There should be no solicitation or distribution of literature of any kind by any employee during actual working time of the employee soliciting or the employee being solicited. Working time does not include lunches and breaks. Any employee who violates any part of this policy will be subject to counseling and disciplinary action up to and including termination.


Non-employees are prohibited from soliciting and distributing literature at all times anywhere on restaurant property. Non-employees have no right of access to any area of the premises other than areas open to the public, and then only in conjunction with the area’s public use. 


You are requested to give a two-week notice of your plans to leave us. A notice is important so that we have time to hire someone to take your place. Giving a two-week notice is a professional courtesy and assures that you are eligible for rehire and will not have “left without resignation notice” on your employment record. 

 Getting Paid and Benefits!

How do I get paid?


Paychecks are available every Friday after 3PM during regular business hours. Paycheck hours will be from the previous week, Monday through Sunday. 

To view your direct deposit information online, follow these steps.


You’ll need an Intuit account. If you don't have one, you can sign up for one. To do so, you will need your Social Security number (SSN) and the net pay (your take home pay) from your last paycheck.


1. Open a web browser - go to

2. Click Sign Up and enter your email address. If you get a message that says you already have an Intuit account associated with this user ID then click the Sign In link and sign in to your existing Intuit account and skip to step 6.

3. Create and confirm a password you’ll use when you sign in.

4. Pick a security question. You may need this later if you forget your user ID and password. Click Sign Up.

5. Enter your SSN and the net pay from your last paycheck and click all done. 

Tips & Reporting

Restaurant Tipping

Miles Tables Front of House team members pool tips during their shifts. Cash tips are separated and it is the responsibility of all Front of House employees to declare their cash tips each week. The Credit tips are calculated via the POS system( square) based on the tips accumulated during the hours and employees working. The manager will submit tips on a weekly basis to the office and will be included in weekly paychecks.  

Event Tipping

Event tips are also pooled between all staff working events. Tips can be accepted but never solicited. If bartenders are given a tip they are NOT to start a tip cup. At the appropriate time tips are to be given to the event captain. If the client gives the captain tips it is to be pooled equally between the event staff (both front and back of house). If a tip is included in the bill by the client it will be treated the same way and be available after the client pays the bill.   

I lost my paycheck. What do I do?

Report lost paychecks to management. We will attempt a “stop payment” on the lost check and reissue you another check. The reissued check will incur a deduction equal to the bank stop payment charge.

Change of Personal Information


We ask that you report any changes of personal information (Address, Phone Number, etc.) to us by logging into BambooHR.  Once your information is entered into Bamboo, it will flow directly into deputy 15m later.

To updated BambooHR after login, click my Employee Information or the Personal Tab. From there you will see your address and contact details. Simply key over the existing data and hit save. Your contact details have just been updated and will be reflective in Deputy in about 15m.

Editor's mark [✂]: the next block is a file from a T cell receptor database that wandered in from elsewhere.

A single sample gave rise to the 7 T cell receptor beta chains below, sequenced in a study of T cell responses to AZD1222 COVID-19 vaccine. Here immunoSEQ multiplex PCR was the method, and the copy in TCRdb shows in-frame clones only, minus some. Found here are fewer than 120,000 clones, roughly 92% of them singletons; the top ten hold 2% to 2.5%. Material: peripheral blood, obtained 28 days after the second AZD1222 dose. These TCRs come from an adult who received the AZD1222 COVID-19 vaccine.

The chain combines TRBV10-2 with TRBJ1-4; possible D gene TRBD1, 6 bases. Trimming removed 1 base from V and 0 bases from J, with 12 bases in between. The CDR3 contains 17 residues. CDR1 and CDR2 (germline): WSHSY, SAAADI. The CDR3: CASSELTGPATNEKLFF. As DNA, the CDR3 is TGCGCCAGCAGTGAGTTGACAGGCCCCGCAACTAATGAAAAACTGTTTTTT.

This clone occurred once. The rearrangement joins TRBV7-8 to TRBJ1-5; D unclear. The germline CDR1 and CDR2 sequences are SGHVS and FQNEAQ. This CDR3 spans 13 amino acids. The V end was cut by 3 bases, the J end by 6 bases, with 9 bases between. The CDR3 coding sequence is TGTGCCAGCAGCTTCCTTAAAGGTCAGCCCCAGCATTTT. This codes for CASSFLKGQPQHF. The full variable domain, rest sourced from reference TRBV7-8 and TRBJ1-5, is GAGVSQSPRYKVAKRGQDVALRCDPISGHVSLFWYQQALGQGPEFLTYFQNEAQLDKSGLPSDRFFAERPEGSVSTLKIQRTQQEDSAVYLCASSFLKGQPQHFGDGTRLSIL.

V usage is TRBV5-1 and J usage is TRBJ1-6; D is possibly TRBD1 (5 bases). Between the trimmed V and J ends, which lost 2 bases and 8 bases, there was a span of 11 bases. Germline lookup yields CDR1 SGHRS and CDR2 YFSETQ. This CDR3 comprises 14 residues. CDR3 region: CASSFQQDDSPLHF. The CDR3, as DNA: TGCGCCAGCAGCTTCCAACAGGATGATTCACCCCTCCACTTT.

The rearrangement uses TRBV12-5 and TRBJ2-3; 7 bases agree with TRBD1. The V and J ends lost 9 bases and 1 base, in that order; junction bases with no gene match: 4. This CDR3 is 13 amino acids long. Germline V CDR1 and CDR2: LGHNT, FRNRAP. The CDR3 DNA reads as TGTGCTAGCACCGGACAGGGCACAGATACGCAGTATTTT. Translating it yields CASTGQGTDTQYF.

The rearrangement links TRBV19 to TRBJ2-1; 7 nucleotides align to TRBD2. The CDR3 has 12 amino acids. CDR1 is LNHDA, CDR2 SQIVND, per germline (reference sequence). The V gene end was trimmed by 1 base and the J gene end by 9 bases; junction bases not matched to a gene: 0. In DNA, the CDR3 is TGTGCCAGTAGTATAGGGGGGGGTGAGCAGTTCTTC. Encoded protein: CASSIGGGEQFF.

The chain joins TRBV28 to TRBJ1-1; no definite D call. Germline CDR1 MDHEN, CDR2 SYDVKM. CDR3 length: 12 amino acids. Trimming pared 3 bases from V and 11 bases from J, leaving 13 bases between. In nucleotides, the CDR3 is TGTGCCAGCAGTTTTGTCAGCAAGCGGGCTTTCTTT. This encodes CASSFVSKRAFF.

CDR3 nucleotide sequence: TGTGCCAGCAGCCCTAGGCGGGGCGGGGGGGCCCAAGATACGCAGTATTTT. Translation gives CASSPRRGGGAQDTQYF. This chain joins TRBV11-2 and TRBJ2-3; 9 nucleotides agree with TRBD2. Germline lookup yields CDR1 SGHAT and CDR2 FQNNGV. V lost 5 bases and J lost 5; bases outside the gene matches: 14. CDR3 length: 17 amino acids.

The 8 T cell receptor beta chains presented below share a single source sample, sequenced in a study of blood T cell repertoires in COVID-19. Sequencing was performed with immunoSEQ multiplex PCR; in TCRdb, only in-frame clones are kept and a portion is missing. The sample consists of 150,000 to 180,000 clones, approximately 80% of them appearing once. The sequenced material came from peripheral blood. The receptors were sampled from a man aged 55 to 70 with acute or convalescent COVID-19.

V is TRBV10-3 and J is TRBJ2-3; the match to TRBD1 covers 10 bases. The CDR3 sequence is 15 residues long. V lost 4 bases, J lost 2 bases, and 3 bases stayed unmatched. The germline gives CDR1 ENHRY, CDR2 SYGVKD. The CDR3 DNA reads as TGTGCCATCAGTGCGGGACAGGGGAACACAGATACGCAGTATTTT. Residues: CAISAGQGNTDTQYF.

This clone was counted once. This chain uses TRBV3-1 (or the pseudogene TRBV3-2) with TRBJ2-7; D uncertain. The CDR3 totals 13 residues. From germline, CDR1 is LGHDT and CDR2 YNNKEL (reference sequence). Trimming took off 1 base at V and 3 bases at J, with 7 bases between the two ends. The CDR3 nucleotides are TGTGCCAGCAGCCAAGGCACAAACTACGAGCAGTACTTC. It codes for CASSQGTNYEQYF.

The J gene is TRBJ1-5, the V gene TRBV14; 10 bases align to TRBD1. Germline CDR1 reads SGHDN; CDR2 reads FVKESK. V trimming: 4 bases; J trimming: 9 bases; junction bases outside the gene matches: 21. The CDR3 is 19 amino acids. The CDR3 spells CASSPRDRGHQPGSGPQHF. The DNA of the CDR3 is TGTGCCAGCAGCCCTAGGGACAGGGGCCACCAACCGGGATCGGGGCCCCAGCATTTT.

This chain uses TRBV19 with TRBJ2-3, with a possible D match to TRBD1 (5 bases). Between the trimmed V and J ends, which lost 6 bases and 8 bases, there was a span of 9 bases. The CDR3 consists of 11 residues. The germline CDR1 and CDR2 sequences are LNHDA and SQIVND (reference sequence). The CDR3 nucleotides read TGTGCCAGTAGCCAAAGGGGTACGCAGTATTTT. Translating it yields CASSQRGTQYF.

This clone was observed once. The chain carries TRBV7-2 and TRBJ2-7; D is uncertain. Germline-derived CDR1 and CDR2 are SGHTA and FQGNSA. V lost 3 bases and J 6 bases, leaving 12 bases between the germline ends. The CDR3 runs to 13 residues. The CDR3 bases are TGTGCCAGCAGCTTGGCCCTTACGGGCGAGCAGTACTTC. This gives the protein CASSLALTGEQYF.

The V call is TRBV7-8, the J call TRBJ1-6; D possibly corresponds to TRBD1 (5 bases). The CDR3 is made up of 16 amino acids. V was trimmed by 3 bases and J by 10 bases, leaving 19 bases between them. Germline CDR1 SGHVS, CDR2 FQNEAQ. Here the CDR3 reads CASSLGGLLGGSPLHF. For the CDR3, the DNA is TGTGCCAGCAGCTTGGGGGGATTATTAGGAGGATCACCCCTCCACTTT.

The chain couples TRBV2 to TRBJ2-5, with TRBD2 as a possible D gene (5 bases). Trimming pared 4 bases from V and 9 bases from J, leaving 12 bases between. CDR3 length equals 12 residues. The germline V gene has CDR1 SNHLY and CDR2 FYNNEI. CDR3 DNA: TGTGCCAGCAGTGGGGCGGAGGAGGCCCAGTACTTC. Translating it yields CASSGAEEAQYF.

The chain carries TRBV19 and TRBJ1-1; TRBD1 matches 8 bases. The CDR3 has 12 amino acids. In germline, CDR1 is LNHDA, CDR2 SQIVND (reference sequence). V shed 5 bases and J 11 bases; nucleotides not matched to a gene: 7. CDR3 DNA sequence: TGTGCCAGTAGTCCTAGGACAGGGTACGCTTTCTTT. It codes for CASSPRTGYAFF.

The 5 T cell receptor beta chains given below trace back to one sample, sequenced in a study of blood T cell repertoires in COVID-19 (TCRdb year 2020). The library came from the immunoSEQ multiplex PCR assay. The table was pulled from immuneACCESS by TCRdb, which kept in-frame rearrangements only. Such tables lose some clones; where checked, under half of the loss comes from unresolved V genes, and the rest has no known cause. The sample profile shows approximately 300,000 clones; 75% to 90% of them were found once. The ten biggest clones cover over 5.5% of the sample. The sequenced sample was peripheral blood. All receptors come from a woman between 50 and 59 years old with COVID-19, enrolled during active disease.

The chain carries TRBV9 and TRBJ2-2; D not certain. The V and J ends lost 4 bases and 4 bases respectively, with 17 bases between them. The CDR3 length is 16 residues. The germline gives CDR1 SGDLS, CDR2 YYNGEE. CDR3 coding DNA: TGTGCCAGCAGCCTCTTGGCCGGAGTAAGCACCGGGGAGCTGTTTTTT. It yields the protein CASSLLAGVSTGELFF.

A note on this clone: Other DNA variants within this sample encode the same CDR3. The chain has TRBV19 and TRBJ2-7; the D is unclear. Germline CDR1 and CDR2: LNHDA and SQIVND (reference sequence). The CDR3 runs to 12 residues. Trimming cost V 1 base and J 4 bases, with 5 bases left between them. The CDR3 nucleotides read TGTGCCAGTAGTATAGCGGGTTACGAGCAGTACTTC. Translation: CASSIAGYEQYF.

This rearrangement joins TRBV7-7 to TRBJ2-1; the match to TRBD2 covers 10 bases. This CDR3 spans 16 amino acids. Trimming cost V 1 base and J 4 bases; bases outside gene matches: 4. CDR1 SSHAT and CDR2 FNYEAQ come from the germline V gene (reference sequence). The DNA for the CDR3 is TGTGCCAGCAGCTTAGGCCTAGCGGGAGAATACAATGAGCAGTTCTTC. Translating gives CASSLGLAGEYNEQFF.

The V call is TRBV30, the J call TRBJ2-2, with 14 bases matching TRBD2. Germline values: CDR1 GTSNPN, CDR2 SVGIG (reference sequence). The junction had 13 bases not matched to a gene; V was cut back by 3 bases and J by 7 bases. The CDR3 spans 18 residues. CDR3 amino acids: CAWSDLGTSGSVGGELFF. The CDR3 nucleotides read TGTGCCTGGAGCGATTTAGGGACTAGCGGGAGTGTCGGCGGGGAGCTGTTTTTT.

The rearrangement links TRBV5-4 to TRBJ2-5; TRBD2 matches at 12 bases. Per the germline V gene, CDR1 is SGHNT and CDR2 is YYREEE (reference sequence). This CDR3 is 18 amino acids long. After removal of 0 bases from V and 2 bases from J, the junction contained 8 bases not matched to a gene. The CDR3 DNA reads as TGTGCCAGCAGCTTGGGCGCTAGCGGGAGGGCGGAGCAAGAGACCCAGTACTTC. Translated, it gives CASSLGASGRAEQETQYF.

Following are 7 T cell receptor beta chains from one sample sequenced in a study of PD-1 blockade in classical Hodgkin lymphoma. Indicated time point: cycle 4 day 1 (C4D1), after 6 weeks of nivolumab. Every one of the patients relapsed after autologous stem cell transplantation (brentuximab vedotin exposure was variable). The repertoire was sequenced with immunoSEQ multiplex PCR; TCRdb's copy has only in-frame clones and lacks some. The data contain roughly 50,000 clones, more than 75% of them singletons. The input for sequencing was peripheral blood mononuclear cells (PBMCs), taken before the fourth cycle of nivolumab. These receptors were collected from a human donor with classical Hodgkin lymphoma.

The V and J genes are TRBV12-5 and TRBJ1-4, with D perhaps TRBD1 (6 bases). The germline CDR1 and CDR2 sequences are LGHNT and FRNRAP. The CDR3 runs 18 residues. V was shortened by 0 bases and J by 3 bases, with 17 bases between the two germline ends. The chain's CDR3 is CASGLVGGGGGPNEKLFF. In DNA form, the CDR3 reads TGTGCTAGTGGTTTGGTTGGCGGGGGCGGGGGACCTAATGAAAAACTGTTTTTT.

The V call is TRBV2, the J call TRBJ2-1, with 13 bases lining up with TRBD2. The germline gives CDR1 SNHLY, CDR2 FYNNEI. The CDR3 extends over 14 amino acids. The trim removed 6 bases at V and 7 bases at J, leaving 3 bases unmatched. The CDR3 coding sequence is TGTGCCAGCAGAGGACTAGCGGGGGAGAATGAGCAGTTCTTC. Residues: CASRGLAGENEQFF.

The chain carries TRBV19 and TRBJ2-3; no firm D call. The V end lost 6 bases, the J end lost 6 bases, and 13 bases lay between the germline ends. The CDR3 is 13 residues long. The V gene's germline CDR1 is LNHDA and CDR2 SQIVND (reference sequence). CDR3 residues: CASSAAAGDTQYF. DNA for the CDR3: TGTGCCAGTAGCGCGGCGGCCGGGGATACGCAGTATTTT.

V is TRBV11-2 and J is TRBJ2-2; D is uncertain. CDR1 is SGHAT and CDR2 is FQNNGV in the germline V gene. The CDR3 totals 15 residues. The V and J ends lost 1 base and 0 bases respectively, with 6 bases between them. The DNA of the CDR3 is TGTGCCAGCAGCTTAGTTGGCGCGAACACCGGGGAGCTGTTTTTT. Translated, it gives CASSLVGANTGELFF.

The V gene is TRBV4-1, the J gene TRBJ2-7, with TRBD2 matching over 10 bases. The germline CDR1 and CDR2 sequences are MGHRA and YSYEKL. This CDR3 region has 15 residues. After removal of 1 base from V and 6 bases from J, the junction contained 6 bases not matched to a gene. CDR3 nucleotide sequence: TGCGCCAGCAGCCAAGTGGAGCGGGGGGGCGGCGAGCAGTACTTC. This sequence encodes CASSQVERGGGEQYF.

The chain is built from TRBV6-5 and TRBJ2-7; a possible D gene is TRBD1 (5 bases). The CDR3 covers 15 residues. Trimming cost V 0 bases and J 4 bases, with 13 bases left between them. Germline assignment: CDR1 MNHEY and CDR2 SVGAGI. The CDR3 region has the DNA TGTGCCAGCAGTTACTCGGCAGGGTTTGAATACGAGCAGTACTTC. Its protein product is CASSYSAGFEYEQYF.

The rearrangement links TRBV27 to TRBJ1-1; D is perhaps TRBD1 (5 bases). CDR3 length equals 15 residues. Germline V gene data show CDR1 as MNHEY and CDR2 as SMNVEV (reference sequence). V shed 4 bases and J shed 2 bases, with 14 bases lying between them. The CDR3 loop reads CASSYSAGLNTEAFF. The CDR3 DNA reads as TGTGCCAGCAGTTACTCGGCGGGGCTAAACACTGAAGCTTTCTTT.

Worker's Compensation

Worker’s compensation provides benefits for employees who suffer personal injury from accidents or illnesses arising out of, and in the course of, their employment. An employee who is injured on the job, regardless of the severity of the injury or illness, should immediately report the occurrence to the manager on duty. The manager on duty will need to obtain information as to exactly what happened, how the injury or illness occurred, the exact time and location, as well as any witnesses to the occurrence.

If an employee experiences a disabling work injury, the nature of which necessitates an absence from work, management will provide the employee with information concerning his or her lawful benefits. 

Family & Medical Leave

An employee who has been employed for at least 12 months and for at least 1,250 hours of service during the previous 12 months, may be granted unpaid leave for one or more of the following reasons:

•    Birth of son/daughter and in order to care for such son/daughter.

•    Placement of son/daughter for adoption or foster care.

•    To care for a spouse, son, daughter or parent who has a serious health

A serious health condition that renders the employee incapable of performing the functions of his/her position.

A total of 12 work-weeks of leave during any 12-month period may be granted under this policy. Such leave must be taken on a sustained or uninterrupted basis, except that intermittent leave may be taken for serious health care of the employee, child, spouse or parent. You must provide as much prior notice as reasonably possible.

Food Safety, Our Overall Safety & Emergency Situations

Maintaining a Safe Workplace

Miles Tables is committed to maintaining a safe workplace for all of our employees.

The time to be conscious about safety is before an accident happens. Safety is everyone’s responsibility and is a regular, ongoing part of everyone’s job. You will receive more specific, detailed information and training on safety issues as an ongoing part of your employment. However, here are some basic guidelines and safety rules to always keep in mind:

  • Wipe up spills immediately.
  • Never rush. Always walk carefully. Even when it’s busy, be mindful.
  • Wear shoes with non-slip soles. They cost no more than standard shoes. Ask us about where you can purchase them.